Do Vermont's colleges make a comprehensible statement about how Vermonters should value FL study?

Foreign Languages in Vermont Resources:

    Vermont - Languages

    Vermont: Most Common Languages Spoken


    “Nos ancêtres les Gaulois”: Ethnicity and History in Vermont


We have seen that universal and national arguments for the benefits and practicality of foreign language are plentiful. See what ACTFL (www.actfl.org) and JNCL-NICLS (www.languagepolicy.org) present.

In many cases, local and state policy makers and power brokers are not moved much by general or universal benefits of Foreign Language study, but are interested in what is good for the community or state. I see that Senator Patrick Leahy introduced " The State Foreign Investment Improvement Act" on the senate floor March, 12 of this year. Foreign Investment in Vermont should be important, since foreign-owned companies employ around 9,800 Vermonters, who make on the average 32% higher than average Vermont salaries.  However the numbers employed are down from the 2005 and 2006 figures. In exports I see some disturbing news tied to the fact that 27.3 % of all manufacturing workers in Vermont depend on exports for their jobs, the fifth highest figure among the 50 states. According to the U.S. Department of Commerce, in 2005 Vermont ranked 33rd in the United States with total exports valued at $4.2 billion. In that same year, 18.4% of Vermont's GDP was from exports. For some reason, Vermont's overall export revenues for 2007 are down by 26.4% from their 2005 highs. By 2007 Vermont's ranking for total export value had slipped to 42nd. In the rest of the New England states, export figures had risen during this period, even in the two states where the overall figure was smaller than that of Vermont.  This was a period where the plummeting value of the US dollar should have favored Vermont exports, but the state's export industries were unable to capitalize on this.  With the value of the dollar currently on the rise, it is obvious that Vermont needs to do something different to recapture international markets.  Why not an international focus in Vermont education, including real core status of foreign language study to insure Vermont's future in international business with the right skills?  If the state politicians are in a rut, get the Chamber of Commerce to invite in the State Scholars Initiative.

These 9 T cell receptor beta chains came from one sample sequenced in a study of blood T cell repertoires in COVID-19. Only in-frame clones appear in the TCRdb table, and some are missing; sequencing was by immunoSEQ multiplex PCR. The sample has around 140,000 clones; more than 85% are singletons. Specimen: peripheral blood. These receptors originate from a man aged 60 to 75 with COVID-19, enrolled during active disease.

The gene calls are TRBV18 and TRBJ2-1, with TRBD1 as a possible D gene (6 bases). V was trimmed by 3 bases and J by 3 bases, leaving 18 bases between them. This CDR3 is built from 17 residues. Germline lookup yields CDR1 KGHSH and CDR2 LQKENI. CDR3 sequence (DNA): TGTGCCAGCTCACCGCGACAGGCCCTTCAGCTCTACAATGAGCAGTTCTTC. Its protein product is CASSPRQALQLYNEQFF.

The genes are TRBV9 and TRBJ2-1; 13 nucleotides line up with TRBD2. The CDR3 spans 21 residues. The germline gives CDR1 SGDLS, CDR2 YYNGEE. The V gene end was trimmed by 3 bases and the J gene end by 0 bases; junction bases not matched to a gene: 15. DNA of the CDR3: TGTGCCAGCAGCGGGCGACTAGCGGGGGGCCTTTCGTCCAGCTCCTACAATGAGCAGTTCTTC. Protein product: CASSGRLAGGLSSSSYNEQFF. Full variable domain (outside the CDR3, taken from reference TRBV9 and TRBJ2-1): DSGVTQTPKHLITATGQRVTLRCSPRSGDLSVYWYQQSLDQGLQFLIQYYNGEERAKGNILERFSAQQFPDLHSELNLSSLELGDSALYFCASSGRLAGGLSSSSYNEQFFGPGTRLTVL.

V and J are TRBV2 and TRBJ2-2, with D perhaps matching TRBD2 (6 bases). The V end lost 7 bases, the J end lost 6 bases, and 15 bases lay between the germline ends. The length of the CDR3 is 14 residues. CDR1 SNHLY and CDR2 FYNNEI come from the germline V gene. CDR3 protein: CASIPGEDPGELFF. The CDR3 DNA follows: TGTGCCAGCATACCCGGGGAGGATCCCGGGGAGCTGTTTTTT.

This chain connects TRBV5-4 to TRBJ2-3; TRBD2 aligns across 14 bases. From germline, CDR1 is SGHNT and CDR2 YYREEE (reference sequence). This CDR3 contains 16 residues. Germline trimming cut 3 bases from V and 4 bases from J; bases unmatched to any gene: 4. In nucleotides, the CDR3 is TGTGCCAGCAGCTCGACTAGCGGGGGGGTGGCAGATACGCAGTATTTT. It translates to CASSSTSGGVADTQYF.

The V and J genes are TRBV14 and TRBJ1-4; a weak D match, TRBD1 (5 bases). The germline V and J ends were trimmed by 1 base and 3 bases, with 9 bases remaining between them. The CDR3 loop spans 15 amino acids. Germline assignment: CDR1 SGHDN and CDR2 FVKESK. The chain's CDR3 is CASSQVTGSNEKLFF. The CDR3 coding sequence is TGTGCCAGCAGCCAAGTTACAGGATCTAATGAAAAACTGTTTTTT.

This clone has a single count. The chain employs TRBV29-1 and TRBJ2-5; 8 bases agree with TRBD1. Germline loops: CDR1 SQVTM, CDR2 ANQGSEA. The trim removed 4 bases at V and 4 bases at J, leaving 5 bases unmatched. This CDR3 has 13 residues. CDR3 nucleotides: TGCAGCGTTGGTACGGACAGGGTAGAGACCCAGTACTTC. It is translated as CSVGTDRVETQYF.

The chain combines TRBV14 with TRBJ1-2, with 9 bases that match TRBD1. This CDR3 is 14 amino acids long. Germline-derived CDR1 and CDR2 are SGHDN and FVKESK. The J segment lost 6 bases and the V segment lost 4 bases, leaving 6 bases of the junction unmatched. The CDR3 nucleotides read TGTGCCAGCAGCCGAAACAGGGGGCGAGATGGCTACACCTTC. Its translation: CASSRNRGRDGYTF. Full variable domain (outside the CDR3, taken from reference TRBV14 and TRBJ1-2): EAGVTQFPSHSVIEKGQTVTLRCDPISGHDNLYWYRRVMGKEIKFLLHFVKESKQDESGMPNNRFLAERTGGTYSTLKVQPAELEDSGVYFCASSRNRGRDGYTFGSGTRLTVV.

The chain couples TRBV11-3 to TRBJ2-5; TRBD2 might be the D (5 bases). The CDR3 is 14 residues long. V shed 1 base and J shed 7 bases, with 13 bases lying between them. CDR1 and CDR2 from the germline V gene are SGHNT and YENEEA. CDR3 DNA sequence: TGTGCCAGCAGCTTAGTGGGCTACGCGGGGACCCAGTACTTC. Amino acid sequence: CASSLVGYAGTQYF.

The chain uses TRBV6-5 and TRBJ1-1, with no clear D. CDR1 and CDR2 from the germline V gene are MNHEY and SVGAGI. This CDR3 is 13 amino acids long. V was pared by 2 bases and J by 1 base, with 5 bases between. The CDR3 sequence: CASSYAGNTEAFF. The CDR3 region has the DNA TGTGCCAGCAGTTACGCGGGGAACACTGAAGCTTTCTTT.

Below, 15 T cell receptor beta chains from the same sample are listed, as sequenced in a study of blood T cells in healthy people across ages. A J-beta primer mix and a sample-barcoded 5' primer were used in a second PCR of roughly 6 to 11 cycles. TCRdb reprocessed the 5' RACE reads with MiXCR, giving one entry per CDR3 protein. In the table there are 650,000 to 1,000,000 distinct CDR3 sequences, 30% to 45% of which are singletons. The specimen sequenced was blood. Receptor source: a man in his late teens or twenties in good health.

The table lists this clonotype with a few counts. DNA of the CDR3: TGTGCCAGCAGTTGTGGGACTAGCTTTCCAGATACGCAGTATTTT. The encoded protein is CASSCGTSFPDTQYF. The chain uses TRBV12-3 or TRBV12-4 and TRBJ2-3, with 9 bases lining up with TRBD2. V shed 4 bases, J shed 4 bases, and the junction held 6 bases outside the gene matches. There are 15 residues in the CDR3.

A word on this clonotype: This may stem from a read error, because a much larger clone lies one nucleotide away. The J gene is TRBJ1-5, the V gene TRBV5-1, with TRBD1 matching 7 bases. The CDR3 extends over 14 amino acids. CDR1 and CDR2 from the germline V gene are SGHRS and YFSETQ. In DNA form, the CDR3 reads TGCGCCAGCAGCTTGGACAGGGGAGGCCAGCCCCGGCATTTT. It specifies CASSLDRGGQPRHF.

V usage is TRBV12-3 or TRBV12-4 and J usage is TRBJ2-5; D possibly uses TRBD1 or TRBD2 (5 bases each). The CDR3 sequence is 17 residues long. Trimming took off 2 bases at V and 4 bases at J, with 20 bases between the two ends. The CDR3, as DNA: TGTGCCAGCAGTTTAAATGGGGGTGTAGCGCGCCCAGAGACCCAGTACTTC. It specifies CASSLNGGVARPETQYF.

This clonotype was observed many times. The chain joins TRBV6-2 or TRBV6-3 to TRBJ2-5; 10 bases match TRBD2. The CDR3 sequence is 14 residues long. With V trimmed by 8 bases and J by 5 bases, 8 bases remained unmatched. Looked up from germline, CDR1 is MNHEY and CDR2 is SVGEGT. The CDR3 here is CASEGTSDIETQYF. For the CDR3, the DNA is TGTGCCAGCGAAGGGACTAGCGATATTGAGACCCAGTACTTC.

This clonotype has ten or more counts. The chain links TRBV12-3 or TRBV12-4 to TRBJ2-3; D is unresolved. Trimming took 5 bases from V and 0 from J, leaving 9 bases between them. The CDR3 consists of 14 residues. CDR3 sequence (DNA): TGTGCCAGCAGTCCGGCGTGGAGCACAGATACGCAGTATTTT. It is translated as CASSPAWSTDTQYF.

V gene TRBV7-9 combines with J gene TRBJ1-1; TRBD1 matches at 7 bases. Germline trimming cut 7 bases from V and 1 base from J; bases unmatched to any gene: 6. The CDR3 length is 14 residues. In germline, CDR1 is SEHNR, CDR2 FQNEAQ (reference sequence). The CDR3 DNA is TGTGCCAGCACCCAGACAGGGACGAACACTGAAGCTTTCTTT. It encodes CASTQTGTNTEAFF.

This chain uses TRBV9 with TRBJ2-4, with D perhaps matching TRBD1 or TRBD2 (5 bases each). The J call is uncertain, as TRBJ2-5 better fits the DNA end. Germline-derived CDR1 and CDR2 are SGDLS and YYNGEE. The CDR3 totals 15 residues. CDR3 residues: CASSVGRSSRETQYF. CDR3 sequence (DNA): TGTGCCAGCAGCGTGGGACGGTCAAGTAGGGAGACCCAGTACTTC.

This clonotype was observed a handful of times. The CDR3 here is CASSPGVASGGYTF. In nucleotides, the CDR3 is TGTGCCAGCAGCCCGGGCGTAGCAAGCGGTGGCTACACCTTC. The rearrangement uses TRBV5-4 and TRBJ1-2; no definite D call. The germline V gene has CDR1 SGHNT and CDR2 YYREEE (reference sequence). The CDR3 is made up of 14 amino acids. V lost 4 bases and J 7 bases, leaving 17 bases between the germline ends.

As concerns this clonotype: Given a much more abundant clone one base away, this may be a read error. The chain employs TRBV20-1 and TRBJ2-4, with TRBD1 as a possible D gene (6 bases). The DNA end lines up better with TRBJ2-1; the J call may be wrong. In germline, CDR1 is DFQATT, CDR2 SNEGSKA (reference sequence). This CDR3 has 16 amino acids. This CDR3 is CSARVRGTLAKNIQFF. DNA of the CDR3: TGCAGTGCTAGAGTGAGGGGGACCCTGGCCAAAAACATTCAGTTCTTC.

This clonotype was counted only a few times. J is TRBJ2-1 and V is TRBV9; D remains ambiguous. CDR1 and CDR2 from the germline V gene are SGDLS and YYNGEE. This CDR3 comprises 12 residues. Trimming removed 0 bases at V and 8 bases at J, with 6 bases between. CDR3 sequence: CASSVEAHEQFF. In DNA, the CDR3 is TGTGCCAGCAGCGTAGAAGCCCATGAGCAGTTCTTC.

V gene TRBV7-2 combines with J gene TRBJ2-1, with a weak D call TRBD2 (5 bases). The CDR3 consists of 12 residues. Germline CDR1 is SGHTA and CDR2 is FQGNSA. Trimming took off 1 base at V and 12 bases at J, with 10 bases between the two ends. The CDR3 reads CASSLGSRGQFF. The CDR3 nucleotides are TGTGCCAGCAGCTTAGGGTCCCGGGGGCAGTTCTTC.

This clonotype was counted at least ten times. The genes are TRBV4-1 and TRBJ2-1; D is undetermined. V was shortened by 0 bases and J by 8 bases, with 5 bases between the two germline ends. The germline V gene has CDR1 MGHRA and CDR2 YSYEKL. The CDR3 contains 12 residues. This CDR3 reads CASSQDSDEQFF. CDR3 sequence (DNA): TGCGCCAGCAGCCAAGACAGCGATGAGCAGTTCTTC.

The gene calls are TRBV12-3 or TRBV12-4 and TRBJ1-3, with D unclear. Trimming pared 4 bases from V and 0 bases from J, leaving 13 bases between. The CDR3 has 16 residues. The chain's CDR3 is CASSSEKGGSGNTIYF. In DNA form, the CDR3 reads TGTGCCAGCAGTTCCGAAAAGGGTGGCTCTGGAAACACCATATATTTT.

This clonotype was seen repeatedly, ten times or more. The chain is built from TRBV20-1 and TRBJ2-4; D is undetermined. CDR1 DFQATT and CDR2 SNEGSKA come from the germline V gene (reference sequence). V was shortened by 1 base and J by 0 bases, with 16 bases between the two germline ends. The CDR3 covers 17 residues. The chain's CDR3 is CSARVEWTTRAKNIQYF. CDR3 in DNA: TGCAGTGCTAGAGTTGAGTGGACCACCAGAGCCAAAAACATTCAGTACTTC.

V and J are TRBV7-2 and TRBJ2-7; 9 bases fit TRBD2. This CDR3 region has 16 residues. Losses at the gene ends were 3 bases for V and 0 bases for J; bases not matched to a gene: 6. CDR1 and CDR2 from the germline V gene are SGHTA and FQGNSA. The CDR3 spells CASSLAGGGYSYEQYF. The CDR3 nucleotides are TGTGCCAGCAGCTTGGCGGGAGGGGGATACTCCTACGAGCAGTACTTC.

State Scholars Initiative

You can also do much to help. Here is a simple step we have taken in Tennessee:

    Why study a foreign language in Tennessee?

It has been helpful in putting our point across for foreign language requirements (stages in TN: academic diploma, req. in many colleges, req. for college entrance, one diploma) , and there is no reason why it cannot be repeated in Vermont.

    State Exports for VERMONT

    Vermont Global Trade Partnership

    Importing jobs Vermont Business Magazine,  Jan 01, 1998

    Trade Makes Vermont Strong
    http:// www.csgeast.org/pdfs/etc/VTTradeReport06.pdf

    Vermont: Exports, Jobs, and Foreign Investment

    Vermont-Canada State Trade Fact Sheet (2008)

    Quebec-Vermont Trade Corridors

Making allies where "local" concerts count. Look carefully at the business community (exporters, importers, plants assembling foreign-made parts or sending out of country parts to be assembled, foreign-owned, cooperation with foreign industries, tourism)  Statewise, here is an important platform element of the Vermont Chamber of Commerce: " promotion of the Quebec-Vermont Trade Corridor to expand partnerships between Vermont and Quebec" (http://www.vtchamber.com/lobbying/312.html)